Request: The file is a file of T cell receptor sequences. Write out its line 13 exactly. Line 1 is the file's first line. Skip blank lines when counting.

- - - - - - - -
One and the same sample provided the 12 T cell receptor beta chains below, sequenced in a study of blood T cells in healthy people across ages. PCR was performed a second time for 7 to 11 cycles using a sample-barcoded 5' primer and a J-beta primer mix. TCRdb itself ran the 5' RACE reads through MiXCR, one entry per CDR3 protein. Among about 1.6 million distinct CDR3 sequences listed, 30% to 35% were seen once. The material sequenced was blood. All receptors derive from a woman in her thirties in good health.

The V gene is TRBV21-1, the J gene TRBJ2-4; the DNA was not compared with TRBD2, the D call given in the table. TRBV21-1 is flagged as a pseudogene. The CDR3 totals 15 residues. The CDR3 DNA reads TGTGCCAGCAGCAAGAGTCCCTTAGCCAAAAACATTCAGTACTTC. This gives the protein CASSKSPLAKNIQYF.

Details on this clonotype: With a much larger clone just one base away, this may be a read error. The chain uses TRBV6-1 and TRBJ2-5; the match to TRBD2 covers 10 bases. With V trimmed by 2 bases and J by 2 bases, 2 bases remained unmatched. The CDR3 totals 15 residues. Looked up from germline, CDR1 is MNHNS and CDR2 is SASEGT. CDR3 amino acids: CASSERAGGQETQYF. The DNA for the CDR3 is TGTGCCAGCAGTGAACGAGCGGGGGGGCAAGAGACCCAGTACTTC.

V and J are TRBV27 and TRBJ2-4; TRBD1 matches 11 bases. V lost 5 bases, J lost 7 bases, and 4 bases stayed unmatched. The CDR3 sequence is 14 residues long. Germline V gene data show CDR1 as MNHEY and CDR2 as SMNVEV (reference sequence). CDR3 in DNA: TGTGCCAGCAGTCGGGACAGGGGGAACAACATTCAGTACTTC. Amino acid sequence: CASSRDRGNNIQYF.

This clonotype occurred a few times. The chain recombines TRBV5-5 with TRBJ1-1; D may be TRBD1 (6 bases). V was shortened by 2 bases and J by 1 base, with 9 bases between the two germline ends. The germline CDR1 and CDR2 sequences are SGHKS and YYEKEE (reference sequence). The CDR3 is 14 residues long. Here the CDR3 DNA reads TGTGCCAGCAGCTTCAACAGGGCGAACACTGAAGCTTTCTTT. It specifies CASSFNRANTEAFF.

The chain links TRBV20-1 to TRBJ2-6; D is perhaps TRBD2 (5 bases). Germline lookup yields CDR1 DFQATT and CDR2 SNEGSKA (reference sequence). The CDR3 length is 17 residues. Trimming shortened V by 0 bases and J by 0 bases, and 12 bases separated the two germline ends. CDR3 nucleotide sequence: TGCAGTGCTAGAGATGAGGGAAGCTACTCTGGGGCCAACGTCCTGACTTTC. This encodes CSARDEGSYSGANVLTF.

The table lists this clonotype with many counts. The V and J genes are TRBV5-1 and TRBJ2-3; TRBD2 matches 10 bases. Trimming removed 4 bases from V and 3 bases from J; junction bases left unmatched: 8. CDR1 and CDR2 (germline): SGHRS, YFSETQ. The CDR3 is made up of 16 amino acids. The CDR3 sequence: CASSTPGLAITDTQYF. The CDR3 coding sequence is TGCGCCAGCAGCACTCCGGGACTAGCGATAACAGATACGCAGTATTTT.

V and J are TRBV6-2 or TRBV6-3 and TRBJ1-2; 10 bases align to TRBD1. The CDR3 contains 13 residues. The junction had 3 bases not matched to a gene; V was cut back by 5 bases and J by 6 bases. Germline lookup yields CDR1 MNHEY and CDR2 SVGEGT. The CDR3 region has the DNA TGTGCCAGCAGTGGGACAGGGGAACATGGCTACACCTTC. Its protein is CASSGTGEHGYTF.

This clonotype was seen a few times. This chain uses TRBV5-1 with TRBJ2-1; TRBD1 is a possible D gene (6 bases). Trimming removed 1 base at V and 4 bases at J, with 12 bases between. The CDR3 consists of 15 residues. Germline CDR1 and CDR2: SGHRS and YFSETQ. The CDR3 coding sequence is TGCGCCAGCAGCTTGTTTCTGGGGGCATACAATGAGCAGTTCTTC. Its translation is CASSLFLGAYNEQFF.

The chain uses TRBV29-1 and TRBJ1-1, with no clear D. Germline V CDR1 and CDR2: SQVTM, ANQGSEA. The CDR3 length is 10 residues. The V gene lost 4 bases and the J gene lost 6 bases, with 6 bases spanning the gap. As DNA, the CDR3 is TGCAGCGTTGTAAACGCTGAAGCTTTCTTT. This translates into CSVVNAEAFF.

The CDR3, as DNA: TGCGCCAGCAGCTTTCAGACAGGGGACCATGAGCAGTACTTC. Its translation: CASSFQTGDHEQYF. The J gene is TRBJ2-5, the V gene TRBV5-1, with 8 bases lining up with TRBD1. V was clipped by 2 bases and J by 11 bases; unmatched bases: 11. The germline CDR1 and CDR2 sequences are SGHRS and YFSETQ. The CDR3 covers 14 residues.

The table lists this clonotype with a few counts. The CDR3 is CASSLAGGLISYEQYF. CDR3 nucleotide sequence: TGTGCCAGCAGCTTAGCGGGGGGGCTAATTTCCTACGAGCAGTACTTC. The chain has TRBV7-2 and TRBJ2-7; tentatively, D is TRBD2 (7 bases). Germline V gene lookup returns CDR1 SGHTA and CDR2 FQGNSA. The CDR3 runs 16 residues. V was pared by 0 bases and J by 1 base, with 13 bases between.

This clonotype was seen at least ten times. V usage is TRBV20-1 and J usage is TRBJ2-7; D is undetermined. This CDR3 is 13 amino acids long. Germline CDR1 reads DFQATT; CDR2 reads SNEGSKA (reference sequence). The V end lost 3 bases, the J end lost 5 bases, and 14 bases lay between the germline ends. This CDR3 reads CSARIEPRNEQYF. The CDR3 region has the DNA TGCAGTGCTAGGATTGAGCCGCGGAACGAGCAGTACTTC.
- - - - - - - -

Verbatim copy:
This clonotype was seen at least ten times. V usage is TRBV20-1 and J usage is TRBJ2-7; D is undetermined. This CDR3 is 13 amino acids long. Germline CDR1 reads DFQATT; CDR2 reads SNEGSKA (reference sequence). The V end lost 3 bases, the J end lost 5 bases, and 14 bases lay between the germline ends. This CDR3 reads CSARIEPRNEQYF. The CDR3 region has the DNA TGCAGTGCTAGGATTGAGCCGCGGAACGAGCAGTACTTC.